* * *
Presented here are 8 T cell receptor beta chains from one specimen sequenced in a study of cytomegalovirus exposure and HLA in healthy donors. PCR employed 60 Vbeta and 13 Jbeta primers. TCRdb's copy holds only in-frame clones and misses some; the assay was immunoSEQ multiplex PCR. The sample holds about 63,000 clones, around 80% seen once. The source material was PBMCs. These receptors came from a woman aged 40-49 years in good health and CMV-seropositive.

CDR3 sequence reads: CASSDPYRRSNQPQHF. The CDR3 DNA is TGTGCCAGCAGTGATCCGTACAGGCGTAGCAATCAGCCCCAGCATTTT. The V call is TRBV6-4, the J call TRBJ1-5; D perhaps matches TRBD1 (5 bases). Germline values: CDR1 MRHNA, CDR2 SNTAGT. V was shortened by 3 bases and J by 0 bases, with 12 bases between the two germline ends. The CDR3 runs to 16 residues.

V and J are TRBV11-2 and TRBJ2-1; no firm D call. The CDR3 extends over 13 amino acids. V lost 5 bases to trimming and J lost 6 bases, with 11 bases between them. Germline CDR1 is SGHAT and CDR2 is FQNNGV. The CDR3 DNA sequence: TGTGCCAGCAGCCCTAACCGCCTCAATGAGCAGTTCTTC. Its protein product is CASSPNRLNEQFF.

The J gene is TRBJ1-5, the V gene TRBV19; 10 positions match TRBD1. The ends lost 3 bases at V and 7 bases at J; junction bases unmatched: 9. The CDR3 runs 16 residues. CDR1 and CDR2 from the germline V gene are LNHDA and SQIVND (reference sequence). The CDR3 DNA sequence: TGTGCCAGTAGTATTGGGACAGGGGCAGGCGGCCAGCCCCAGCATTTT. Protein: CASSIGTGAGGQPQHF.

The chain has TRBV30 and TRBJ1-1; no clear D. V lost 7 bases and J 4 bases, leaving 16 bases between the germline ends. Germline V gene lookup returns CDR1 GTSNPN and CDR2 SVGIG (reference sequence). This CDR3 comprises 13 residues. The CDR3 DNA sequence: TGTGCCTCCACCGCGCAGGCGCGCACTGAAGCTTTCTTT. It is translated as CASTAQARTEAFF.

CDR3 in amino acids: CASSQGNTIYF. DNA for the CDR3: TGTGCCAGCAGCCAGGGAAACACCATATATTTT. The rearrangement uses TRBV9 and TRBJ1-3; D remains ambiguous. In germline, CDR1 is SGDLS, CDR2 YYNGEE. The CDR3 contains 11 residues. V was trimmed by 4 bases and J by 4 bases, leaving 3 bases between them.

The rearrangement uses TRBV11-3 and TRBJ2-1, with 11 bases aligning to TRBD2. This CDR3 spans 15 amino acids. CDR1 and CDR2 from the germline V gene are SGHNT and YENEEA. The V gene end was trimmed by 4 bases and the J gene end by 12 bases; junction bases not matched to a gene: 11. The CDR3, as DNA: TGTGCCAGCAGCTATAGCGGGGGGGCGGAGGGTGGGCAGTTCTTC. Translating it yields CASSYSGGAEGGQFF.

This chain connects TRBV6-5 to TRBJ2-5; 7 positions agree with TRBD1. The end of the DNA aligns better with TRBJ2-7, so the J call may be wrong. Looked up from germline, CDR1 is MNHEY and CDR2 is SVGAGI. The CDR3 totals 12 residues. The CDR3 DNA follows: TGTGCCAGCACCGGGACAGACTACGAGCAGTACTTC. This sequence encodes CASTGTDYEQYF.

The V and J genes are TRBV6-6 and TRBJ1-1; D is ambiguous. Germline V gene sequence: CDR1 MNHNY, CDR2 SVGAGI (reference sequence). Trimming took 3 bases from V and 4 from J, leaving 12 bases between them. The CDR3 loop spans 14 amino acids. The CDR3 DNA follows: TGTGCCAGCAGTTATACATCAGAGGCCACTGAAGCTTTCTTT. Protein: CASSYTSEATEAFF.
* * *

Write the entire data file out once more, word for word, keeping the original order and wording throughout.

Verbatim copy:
Presented here are 8 T cell receptor beta chains from one specimen sequenced in a study of cytomegalovirus exposure and HLA in healthy donors. PCR employed 60 Vbeta and 13 Jbeta primers. TCRdb's copy holds only in-frame clones and misses some; the assay was immunoSEQ multiplex PCR. The sample holds about 63,000 clones, around 80% seen once. The source material was PBMCs. These receptors came from a woman aged 40-49 years in good health and CMV-seropositive.

CDR3 sequence reads: CASSDPYRRSNQPQHF. The CDR3 DNA is TGTGCCAGCAGTGATCCGTACAGGCGTAGCAATCAGCCCCAGCATTTT. The V call is TRBV6-4, the J call TRBJ1-5; D perhaps matches TRBD1 (5 bases). Germline values: CDR1 MRHNA, CDR2 SNTAGT. V was shortened by 3 bases and J by 0 bases, with 12 bases between the two germline ends. The CDR3 runs to 16 residues.

V and J are TRBV11-2 and TRBJ2-1; no firm D call. The CDR3 extends over 13 amino acids. V lost 5 bases to trimming and J lost 6 bases, with 11 bases between them. Germline CDR1 is SGHAT and CDR2 is FQNNGV. The CDR3 DNA sequence: TGTGCCAGCAGCCCTAACCGCCTCAATGAGCAGTTCTTC. Its protein product is CASSPNRLNEQFF.

The J gene is TRBJ1-5, the V gene TRBV19; 10 positions match TRBD1. The ends lost 3 bases at V and 7 bases at J; junction bases unmatched: 9. The CDR3 runs 16 residues. CDR1 and CDR2 from the germline V gene are LNHDA and SQIVND (reference sequence). The CDR3 DNA sequence: TGTGCCAGTAGTATTGGGACAGGGGCAGGCGGCCAGCCCCAGCATTTT. Protein: CASSIGTGAGGQPQHF.

The chain has TRBV30 and TRBJ1-1; no clear D. V lost 7 bases and J 4 bases, leaving 16 bases between the germline ends. Germline V gene lookup returns CDR1 GTSNPN and CDR2 SVGIG (reference sequence). This CDR3 comprises 13 residues. The CDR3 DNA sequence: TGTGCCTCCACCGCGCAGGCGCGCACTGAAGCTTTCTTT. It is translated as CASTAQARTEAFF.

CDR3 in amino acids: CASSQGNTIYF. DNA for the CDR3: TGTGCCAGCAGCCAGGGAAACACCATATATTTT. The rearrangement uses TRBV9 and TRBJ1-3; D remains ambiguous. In germline, CDR1 is SGDLS, CDR2 YYNGEE. The CDR3 contains 11 residues. V was trimmed by 4 bases and J by 4 bases, leaving 3 bases between them.

The rearrangement uses TRBV11-3 and TRBJ2-1, with 11 bases aligning to TRBD2. This CDR3 spans 15 amino acids. CDR1 and CDR2 from the germline V gene are SGHNT and YENEEA. The V gene end was trimmed by 4 bases and the J gene end by 12 bases; junction bases not matched to a gene: 11. The CDR3, as DNA: TGTGCCAGCAGCTATAGCGGGGGGGCGGAGGGTGGGCAGTTCTTC. Translating it yields CASSYSGGAEGGQFF.

This chain connects TRBV6-5 to TRBJ2-5; 7 positions agree with TRBD1. The end of the DNA aligns better with TRBJ2-7, so the J call may be wrong. Looked up from germline, CDR1 is MNHEY and CDR2 is SVGAGI. The CDR3 totals 12 residues. The CDR3 DNA follows: TGTGCCAGCACCGGGACAGACTACGAGCAGTACTTC. This sequence encodes CASTGTDYEQYF.

The V and J genes are TRBV6-6 and TRBJ1-1; D is ambiguous. Germline V gene sequence: CDR1 MNHNY, CDR2 SVGAGI (reference sequence). Trimming took 3 bases from V and 4 from J, leaving 12 bases between them. The CDR3 loop spans 14 amino acids. The CDR3 DNA follows: TGTGCCAGCAGTTATACATCAGAGGCCACTGAAGCTTTCTTT. Protein: CASSYTSEATEAFF.